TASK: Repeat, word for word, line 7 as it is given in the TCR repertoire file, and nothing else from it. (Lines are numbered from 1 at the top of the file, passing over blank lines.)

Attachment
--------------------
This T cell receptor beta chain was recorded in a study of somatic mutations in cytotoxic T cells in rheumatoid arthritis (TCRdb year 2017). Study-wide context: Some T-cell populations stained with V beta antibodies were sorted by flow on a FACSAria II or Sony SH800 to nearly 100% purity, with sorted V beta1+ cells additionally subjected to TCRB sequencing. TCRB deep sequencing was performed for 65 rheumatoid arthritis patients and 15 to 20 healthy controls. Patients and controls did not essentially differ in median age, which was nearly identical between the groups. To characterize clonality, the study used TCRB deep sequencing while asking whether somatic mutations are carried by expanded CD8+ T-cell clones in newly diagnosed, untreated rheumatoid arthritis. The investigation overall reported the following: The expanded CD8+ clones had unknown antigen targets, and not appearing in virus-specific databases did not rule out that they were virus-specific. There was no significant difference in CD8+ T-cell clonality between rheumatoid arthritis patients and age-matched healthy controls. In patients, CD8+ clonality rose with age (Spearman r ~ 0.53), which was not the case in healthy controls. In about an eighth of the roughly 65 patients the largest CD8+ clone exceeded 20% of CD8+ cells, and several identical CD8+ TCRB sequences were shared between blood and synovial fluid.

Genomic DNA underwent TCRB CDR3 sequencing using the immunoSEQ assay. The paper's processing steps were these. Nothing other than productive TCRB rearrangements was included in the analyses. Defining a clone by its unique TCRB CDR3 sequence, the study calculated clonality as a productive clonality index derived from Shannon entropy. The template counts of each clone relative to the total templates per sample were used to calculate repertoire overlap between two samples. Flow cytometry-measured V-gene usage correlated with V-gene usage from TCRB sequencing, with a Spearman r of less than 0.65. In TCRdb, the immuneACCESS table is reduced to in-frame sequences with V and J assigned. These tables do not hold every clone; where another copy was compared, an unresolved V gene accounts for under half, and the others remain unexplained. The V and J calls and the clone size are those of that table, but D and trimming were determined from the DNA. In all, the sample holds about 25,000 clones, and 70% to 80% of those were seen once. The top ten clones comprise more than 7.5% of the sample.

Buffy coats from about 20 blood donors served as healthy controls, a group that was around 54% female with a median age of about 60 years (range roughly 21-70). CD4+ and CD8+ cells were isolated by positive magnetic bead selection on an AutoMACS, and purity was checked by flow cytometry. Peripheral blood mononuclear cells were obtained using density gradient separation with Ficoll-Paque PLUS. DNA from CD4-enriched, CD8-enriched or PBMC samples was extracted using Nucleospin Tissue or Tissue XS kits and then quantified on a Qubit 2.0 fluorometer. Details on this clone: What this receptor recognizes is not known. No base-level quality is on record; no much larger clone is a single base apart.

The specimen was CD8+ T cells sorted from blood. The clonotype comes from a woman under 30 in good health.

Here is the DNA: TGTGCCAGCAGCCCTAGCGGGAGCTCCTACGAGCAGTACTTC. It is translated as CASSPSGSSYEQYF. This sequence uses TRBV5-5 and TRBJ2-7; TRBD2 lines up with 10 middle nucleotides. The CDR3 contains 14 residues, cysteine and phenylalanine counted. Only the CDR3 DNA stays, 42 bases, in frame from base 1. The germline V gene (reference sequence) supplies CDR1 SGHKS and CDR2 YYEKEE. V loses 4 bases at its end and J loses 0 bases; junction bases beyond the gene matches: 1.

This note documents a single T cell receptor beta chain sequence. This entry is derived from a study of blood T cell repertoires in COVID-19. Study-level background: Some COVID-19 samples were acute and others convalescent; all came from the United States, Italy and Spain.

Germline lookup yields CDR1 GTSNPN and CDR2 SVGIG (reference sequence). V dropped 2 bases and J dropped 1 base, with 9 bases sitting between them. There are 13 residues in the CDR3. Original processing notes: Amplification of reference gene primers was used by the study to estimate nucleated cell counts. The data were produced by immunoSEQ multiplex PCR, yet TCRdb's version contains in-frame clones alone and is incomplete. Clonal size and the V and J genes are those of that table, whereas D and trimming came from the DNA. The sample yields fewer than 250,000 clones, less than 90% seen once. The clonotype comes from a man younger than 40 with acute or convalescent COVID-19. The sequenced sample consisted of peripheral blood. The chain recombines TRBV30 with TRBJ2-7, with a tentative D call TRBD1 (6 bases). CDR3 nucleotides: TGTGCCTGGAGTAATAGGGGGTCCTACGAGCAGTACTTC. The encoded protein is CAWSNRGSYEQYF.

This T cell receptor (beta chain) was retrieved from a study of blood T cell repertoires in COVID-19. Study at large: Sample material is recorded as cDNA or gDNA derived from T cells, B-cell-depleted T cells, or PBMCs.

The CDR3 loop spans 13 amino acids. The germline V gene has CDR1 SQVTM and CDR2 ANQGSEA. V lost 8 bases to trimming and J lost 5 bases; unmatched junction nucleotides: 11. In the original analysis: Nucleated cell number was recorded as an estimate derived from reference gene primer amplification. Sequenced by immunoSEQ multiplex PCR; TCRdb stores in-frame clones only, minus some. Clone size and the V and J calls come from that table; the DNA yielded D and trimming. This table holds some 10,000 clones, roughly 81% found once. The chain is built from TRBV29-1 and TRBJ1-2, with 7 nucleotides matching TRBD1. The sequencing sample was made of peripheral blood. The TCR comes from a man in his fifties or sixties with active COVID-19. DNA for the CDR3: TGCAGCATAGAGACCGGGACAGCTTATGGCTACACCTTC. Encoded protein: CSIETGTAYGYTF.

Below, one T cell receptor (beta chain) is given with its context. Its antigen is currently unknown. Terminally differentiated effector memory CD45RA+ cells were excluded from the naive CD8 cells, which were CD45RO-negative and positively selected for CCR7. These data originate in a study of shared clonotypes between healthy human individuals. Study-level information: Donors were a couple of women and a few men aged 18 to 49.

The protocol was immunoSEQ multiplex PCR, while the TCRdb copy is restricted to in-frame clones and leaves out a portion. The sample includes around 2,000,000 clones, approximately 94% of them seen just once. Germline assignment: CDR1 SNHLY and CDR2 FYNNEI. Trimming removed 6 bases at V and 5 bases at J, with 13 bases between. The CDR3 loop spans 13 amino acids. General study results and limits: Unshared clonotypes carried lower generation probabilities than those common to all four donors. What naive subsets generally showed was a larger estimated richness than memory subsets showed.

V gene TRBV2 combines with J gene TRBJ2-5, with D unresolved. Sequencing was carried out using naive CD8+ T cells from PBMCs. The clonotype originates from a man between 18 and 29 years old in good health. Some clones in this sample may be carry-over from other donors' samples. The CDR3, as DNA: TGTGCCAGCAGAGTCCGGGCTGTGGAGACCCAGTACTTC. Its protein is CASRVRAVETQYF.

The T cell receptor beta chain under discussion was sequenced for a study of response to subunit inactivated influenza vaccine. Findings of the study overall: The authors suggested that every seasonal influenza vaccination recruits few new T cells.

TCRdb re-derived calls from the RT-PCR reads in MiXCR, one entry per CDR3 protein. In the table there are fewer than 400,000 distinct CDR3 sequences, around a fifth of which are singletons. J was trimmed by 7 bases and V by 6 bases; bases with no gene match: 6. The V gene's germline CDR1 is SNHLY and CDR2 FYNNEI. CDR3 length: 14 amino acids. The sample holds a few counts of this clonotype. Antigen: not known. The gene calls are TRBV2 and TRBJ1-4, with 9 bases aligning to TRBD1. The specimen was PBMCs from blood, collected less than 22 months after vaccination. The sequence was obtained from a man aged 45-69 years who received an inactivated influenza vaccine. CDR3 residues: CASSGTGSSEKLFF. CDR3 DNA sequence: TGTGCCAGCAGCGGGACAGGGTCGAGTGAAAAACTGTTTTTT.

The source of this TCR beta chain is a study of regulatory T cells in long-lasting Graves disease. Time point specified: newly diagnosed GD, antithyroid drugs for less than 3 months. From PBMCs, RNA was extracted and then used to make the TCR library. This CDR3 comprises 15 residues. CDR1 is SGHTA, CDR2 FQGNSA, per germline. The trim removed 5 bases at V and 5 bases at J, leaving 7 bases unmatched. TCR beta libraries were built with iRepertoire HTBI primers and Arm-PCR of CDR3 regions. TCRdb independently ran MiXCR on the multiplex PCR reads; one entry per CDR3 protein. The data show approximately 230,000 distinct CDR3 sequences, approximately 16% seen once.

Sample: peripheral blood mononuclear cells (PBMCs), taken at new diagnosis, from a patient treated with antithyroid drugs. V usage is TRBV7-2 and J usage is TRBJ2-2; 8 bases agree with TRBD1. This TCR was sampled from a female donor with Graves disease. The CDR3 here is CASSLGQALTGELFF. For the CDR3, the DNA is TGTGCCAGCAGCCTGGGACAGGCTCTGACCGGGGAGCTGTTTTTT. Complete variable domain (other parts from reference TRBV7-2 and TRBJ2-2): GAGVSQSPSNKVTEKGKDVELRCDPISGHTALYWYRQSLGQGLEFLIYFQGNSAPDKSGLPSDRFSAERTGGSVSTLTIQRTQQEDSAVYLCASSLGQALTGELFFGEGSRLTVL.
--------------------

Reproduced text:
Germline lookup yields CDR1 GTSNPN and CDR2 SVGIG (reference sequence). V dropped 2 bases and J dropped 1 base, with 9 bases sitting between them. There are 13 residues in the CDR3. Original processing notes: Amplification of reference gene primers was used by the study to estimate nucleated cell counts. The data were produced by immunoSEQ multiplex PCR, yet TCRdb's version contains in-frame clones alone and is incomplete. Clonal size and the V and J genes are those of that table, whereas D and trimming came from the DNA. The sample yields fewer than 250,000 clones, less than 90% seen once. The clonotype comes from a man younger than 40 with acute or convalescent COVID-19. The sequenced sample consisted of peripheral blood. The chain recombines TRBV30 with TRBJ2-7, with a tentative D call TRBD1 (6 bases). CDR3 nucleotides: TGTGCCTGGAGTAATAGGGGGTCCTACGAGCAGTACTTC. The encoded protein is CAWSNRGSYEQYF.